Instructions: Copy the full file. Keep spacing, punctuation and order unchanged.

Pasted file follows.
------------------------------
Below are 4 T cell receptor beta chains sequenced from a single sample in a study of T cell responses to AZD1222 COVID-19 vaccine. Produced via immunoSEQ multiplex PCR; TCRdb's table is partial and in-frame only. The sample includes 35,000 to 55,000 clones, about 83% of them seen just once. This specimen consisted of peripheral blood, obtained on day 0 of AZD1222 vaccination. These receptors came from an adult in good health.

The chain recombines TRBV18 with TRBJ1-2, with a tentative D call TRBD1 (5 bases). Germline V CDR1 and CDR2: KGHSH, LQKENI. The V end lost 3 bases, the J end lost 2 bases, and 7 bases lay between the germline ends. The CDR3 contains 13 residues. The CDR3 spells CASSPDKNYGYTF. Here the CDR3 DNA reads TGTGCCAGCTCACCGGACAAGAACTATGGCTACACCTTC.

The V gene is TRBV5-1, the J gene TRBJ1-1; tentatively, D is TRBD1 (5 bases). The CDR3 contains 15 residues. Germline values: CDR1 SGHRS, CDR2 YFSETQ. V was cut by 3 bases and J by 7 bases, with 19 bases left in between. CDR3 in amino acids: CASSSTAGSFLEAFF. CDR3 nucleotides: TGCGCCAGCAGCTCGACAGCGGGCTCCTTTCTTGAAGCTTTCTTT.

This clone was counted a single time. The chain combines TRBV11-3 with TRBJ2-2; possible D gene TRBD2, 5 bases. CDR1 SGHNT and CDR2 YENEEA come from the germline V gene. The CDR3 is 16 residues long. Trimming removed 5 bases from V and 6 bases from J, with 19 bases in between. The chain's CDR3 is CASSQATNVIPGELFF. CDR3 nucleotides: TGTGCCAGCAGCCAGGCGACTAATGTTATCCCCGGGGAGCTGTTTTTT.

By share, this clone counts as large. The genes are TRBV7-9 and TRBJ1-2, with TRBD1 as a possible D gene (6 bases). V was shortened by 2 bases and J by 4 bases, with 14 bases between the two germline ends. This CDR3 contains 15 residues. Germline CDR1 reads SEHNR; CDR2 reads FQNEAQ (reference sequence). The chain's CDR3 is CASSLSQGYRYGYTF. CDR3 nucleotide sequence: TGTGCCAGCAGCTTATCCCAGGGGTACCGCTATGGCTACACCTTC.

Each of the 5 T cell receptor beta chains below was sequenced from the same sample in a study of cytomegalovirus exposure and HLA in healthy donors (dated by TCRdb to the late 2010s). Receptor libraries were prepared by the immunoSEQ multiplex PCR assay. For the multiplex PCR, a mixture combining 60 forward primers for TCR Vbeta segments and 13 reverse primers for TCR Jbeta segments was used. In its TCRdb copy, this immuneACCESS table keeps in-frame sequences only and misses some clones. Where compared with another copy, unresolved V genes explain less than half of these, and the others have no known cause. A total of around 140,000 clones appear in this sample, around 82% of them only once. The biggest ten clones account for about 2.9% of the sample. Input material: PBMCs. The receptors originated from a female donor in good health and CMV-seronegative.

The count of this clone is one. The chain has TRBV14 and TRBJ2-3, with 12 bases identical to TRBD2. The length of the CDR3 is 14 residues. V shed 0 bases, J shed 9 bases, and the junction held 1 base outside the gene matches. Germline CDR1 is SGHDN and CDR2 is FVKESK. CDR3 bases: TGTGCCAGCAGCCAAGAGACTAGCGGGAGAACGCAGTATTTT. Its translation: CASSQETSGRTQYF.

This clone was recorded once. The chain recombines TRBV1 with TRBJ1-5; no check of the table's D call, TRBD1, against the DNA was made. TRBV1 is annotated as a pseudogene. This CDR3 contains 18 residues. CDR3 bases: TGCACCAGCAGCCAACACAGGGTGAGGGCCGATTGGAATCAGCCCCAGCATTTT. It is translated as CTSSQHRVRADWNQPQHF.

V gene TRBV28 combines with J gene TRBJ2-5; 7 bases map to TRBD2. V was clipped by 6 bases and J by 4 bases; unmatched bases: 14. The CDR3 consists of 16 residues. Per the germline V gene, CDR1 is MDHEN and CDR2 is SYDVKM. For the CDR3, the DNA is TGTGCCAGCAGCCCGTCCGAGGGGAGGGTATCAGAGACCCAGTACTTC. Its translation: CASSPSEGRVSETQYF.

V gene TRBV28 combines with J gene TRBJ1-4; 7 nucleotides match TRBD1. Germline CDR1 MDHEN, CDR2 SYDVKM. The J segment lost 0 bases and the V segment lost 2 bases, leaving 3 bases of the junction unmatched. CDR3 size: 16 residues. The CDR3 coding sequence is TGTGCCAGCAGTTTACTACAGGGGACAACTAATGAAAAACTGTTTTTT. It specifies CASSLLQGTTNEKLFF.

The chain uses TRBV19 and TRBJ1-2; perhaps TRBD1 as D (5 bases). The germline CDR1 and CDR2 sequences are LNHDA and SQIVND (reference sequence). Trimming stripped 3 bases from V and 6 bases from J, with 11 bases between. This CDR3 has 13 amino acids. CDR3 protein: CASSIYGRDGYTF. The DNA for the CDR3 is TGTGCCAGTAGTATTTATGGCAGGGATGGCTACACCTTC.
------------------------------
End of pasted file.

Below are 4 T cell receptor beta chains sequenced from a single sample in a study of T cell responses to AZD1222 COVID-19 vaccine. Produced via immunoSEQ multiplex PCR; TCRdb's table is partial and in-frame only. The sample includes 35,000 to 55,000 clones, about 83% of them seen just once. This specimen consisted of peripheral blood, obtained on day 0 of AZD1222 vaccination. These receptors came from an adult in good health.

The chain recombines TRBV18 with TRBJ1-2, with a tentative D call TRBD1 (5 bases). Germline V CDR1 and CDR2: KGHSH, LQKENI. The V end lost 3 bases, the J end lost 2 bases, and 7 bases lay between the germline ends. The CDR3 contains 13 residues. The CDR3 spells CASSPDKNYGYTF. Here the CDR3 DNA reads TGTGCCAGCTCACCGGACAAGAACTATGGCTACACCTTC.

The V gene is TRBV5-1, the J gene TRBJ1-1; tentatively, D is TRBD1 (5 bases). The CDR3 contains 15 residues. Germline values: CDR1 SGHRS, CDR2 YFSETQ. V was cut by 3 bases and J by 7 bases, with 19 bases left in between. CDR3 in amino acids: CASSSTAGSFLEAFF. CDR3 nucleotides: TGCGCCAGCAGCTCGACAGCGGGCTCCTTTCTTGAAGCTTTCTTT.

This clone was counted a single time. The chain combines TRBV11-3 with TRBJ2-2; possible D gene TRBD2, 5 bases. CDR1 SGHNT and CDR2 YENEEA come from the germline V gene. The CDR3 is 16 residues long. Trimming removed 5 bases from V and 6 bases from J, with 19 bases in between. The chain's CDR3 is CASSQATNVIPGELFF. CDR3 nucleotides: TGTGCCAGCAGCCAGGCGACTAATGTTATCCCCGGGGAGCTGTTTTTT.

By share, this clone counts as large. The genes are TRBV7-9 and TRBJ1-2, with TRBD1 as a possible D gene (6 bases). V was shortened by 2 bases and J by 4 bases, with 14 bases between the two germline ends. This CDR3 contains 15 residues. Germline CDR1 reads SEHNR; CDR2 reads FQNEAQ (reference sequence). The chain's CDR3 is CASSLSQGYRYGYTF. CDR3 nucleotide sequence: TGTGCCAGCAGCTTATCCCAGGGGTACCGCTATGGCTACACCTTC.

Each of the 5 T cell receptor beta chains below was sequenced from the same sample in a study of cytomegalovirus exposure and HLA in healthy donors (dated by TCRdb to the late 2010s). Receptor libraries were prepared by the immunoSEQ multiplex PCR assay. For the multiplex PCR, a mixture combining 60 forward primers for TCR Vbeta segments and 13 reverse primers for TCR Jbeta segments was used. In its TCRdb copy, this immuneACCESS table keeps in-frame sequences only and misses some clones. Where compared with another copy, unresolved V genes explain less than half of these, and the others have no known cause. A total of around 140,000 clones appear in this sample, around 82% of them only once. The biggest ten clones account for about 2.9% of the sample. Input material: PBMCs. The receptors originated from a female donor in good health and CMV-seronegative.

The count of this clone is one. The chain has TRBV14 and TRBJ2-3, with 12 bases identical to TRBD2. The length of the CDR3 is 14 residues. V shed 0 bases, J shed 9 bases, and the junction held 1 base outside the gene matches. Germline CDR1 is SGHDN and CDR2 is FVKESK. CDR3 bases: TGTGCCAGCAGCCAAGAGACTAGCGGGAGAACGCAGTATTTT. Its translation: CASSQETSGRTQYF.

This clone was recorded once. The chain recombines TRBV1 with TRBJ1-5; no check of the table's D call, TRBD1, against the DNA was made. TRBV1 is annotated as a pseudogene. This CDR3 contains 18 residues. CDR3 bases: TGCACCAGCAGCCAACACAGGGTGAGGGCCGATTGGAATCAGCCCCAGCATTTT. It is translated as CTSSQHRVRADWNQPQHF.

V gene TRBV28 combines with J gene TRBJ2-5; 7 bases map to TRBD2. V was clipped by 6 bases and J by 4 bases; unmatched bases: 14. The CDR3 consists of 16 residues. Per the germline V gene, CDR1 is MDHEN and CDR2 is SYDVKM. For the CDR3, the DNA is TGTGCCAGCAGCCCGTCCGAGGGGAGGGTATCAGAGACCCAGTACTTC. Its translation: CASSPSEGRVSETQYF.

V gene TRBV28 combines with J gene TRBJ1-4; 7 nucleotides match TRBD1. Germline CDR1 MDHEN, CDR2 SYDVKM. The J segment lost 0 bases and the V segment lost 2 bases, leaving 3 bases of the junction unmatched. CDR3 size: 16 residues. The CDR3 coding sequence is TGTGCCAGCAGTTTACTACAGGGGACAACTAATGAAAAACTGTTTTTT. It specifies CASSLLQGTTNEKLFF.

The chain uses TRBV19 and TRBJ1-2; perhaps TRBD1 as D (5 bases). The germline CDR1 and CDR2 sequences are LNHDA and SQIVND (reference sequence). Trimming stripped 3 bases from V and 6 bases from J, with 11 bases between. This CDR3 has 13 amino acids. CDR3 protein: CASSIYGRDGYTF. The DNA for the CDR3 is TGTGCCAGTAGTATTTATGGCAGGGATGGCTACACCTTC.